Ryan Bader makes history, destroys Fedor Emelianenko in 35 seconds at Bellator 214
LOS ANGELES – Ryan Bader claimed the Bellator Heavyweight Grand Prix title here at The Forum with a devastating left hook, right hand combination to finish legendary Russian Fedor Emelianenko in just 35 seconds and write himself into history. It made Bader, of Arizona, a champ-champ in the burgeoning fight league owned by media conglomerate VIACOM. Bader’s ascent to become both light heavy and heavyweight champion was shown simulcast on Paramount with OTT streaming service DAZN also airing the event.
Emelianenko dropped to 38-6, while Bader racked up his 27th victory. Bader was magnanimous in victory.
“He’s one of the best to ever do it,” Bader said in his cage interview with John McCarthy following the quick finish. “To win the heavyweight title against that man . . . ”
Bader, 35, said he had blocked out the historic performances Emelianenko has enjoyed during his career as a former Pride Fighting Championships heavyweight champion who reigned with 27 consecutive victories over a decade before a 2010 loss to Fabricio Werdum in San Jose.
“I was trying to keep [those thoughts] away . . . not only that, there’s a lot at stake with the title on the line,” Bader said. “It’s surreal. What a night.”
Bader, who had prepared to use his standout wrestling skills and renowned cardio to nullify Emelianenko revealed that he had consistently practiced throwing the left hook off his jab. “I saw him go down pretty hard. We practiced that [punch for when] he was setting up that right hand,” Bader said.
The new double champion also added that he is prepared to defend both belts when the time and opponents presents themselves. Scott Coker, CEO of Bellator, said that Bader now belongs in “the top three pound for pound in MMA”, adding that “his striking is getting better and better. It’s up to Ryan (where he fights), as long as light heavy is not jammed up. We will give him leeway to defend, but he will defend the light heavyweight title first.”
On the potential retirement of Fedor, Coker added: “My job is to put the best fighters in there. Fedor seemed to be ok afterwards, not seriously hurt, but it is never easy to see your friends get hurt or knocked out. It is up to him (whether he retires or not). He fought for me in Strikeforce. It’s up to him, the truth is he does not need to fight again. His contract is over.”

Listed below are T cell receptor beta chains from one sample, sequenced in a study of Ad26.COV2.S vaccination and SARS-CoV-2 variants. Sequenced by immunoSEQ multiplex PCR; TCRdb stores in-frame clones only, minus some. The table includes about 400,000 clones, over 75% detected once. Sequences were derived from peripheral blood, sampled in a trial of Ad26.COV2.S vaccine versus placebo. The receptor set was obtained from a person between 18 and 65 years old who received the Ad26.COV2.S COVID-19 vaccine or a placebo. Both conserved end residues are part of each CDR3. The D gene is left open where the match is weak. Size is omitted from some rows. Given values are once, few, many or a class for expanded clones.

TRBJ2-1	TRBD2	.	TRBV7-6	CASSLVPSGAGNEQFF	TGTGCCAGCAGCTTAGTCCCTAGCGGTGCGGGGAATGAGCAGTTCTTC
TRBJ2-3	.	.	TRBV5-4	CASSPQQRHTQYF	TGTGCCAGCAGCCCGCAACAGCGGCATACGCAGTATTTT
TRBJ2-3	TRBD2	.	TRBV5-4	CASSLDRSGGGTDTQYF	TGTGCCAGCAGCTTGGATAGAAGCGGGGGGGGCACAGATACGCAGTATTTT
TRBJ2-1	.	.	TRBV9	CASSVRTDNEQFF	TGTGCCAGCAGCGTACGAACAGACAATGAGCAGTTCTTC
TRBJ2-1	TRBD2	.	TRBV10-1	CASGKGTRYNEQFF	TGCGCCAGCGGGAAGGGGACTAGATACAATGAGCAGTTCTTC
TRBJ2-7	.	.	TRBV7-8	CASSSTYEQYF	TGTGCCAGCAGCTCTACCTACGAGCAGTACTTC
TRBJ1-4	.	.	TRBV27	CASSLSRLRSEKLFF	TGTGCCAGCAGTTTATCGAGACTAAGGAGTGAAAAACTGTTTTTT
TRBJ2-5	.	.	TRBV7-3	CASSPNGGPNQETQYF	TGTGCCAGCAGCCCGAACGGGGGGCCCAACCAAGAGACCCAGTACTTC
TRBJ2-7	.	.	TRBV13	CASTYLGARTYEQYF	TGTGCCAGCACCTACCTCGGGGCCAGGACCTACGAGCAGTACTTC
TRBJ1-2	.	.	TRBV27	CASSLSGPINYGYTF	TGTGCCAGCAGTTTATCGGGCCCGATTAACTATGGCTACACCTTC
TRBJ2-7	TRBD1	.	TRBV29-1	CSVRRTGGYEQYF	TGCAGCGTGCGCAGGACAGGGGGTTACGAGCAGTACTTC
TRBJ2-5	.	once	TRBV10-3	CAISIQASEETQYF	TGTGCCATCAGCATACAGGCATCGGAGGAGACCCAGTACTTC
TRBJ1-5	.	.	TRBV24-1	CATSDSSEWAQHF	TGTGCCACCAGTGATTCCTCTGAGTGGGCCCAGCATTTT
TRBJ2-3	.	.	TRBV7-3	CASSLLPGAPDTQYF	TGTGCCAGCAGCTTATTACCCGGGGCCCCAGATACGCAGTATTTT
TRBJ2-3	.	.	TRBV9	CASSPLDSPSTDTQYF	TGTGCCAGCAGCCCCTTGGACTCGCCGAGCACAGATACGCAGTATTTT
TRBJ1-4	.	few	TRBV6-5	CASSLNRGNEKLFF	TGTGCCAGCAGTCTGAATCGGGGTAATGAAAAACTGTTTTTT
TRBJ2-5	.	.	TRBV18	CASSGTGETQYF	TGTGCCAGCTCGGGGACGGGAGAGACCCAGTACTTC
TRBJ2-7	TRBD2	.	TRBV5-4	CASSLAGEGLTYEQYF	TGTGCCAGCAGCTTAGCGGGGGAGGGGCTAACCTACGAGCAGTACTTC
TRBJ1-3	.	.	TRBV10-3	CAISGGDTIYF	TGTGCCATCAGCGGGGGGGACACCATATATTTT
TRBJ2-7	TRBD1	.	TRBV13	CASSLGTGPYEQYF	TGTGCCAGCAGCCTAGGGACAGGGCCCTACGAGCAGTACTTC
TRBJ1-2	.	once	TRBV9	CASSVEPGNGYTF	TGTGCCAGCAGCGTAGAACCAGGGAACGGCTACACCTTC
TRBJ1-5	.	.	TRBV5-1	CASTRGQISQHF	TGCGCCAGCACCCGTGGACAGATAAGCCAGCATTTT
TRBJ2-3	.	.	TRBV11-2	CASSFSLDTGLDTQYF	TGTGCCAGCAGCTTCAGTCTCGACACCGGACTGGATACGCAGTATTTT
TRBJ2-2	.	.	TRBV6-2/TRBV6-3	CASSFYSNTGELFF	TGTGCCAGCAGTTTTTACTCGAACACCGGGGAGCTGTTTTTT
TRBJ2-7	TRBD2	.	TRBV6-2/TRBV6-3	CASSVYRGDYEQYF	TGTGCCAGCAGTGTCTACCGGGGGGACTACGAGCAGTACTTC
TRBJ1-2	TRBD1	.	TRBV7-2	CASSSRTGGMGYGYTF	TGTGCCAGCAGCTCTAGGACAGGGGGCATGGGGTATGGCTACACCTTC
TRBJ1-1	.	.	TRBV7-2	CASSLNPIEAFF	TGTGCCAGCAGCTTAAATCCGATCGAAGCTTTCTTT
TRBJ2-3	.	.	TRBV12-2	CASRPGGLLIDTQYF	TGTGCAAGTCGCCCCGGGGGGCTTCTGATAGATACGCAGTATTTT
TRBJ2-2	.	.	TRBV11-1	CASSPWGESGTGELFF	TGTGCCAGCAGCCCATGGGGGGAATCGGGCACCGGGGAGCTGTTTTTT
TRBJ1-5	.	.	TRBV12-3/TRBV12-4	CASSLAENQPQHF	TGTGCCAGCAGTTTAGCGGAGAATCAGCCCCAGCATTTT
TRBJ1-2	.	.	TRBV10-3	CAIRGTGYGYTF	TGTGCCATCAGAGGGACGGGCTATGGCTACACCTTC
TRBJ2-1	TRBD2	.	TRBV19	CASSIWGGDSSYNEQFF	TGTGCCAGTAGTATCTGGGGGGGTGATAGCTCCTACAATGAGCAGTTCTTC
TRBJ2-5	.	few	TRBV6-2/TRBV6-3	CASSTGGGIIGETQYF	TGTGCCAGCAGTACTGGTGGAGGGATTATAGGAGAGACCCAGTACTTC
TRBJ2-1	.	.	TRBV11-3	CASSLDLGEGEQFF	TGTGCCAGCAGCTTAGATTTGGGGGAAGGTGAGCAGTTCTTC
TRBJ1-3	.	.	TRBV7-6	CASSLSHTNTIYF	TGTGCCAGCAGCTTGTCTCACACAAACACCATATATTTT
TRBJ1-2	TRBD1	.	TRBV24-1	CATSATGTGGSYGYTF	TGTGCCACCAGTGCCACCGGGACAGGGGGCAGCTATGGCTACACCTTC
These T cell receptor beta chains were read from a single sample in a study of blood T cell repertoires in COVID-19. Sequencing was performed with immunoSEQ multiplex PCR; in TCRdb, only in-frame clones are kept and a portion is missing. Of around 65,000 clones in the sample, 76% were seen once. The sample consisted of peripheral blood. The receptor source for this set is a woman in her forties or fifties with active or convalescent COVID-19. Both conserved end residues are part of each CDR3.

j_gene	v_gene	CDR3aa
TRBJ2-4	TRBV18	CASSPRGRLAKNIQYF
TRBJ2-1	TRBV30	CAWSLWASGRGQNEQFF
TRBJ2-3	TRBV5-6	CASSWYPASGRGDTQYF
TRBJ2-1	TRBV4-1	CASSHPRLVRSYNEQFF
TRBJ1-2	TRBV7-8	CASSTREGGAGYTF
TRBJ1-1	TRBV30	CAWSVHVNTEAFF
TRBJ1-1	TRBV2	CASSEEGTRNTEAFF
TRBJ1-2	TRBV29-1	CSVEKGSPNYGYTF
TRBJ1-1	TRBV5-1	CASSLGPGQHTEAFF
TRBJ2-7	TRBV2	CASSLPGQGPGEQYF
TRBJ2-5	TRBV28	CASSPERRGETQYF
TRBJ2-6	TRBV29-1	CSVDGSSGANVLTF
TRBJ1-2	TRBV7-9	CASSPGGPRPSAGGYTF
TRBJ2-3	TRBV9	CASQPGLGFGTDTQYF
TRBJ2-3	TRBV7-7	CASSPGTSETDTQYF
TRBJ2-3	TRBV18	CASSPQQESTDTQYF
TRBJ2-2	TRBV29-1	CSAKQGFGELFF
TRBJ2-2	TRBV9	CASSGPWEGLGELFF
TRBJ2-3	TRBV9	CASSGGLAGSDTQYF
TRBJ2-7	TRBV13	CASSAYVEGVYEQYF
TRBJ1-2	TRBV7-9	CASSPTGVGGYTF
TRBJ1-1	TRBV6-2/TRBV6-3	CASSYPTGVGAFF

Coker was insistent that the Russian fighter remains one of the greatest ever, if not the greatest. “That one run, undefeated for 10 years, in boxing MMA or combat sports in general, he did not dodge anybody. He’s the GOAT, that’s it. He fought everybody.”
“The tournament was a very good piece of business; it went out in 160 countries around the world. We didn’t just have a tournament, but we had eight of the great names, and brands in the sport.”
Coker later told The Telegraph that he would like to see Fedor have a retirement tour. “Maybe he fights in Tokyo, New York, Moscow, having fights, not against 30-somethings in their prime, but matched with fighters who fans want to see.”
As with the main event, there was another brutal finish recorded in the co-main event.
Henry Corrales responded to a right uppercut knockdown from fellow Whittier fighter Aaron Pico, his counter right hand landing flush on Pico’s jaw. The fight was over at 1:07 into the first round. Pico might have used his fine wrestling when Corrales was hurt, but the bout became a defining moment for Corrales, trained in Arizona by John Crouch and Benson Henderson. They are some team.
“What’s done is done. Who the [heck] is next?” Corrales asked inside the cage. “That’s five straight [victories while training in Arizona]. I’ve got my stuff together.” Corrales, Coker commented, put himself into title contention with the triumph.
Gareth A Davies, Sportswriter/Broadcaster, Boxing & MMA Correspondent, Twitter: @garethadaviesdt
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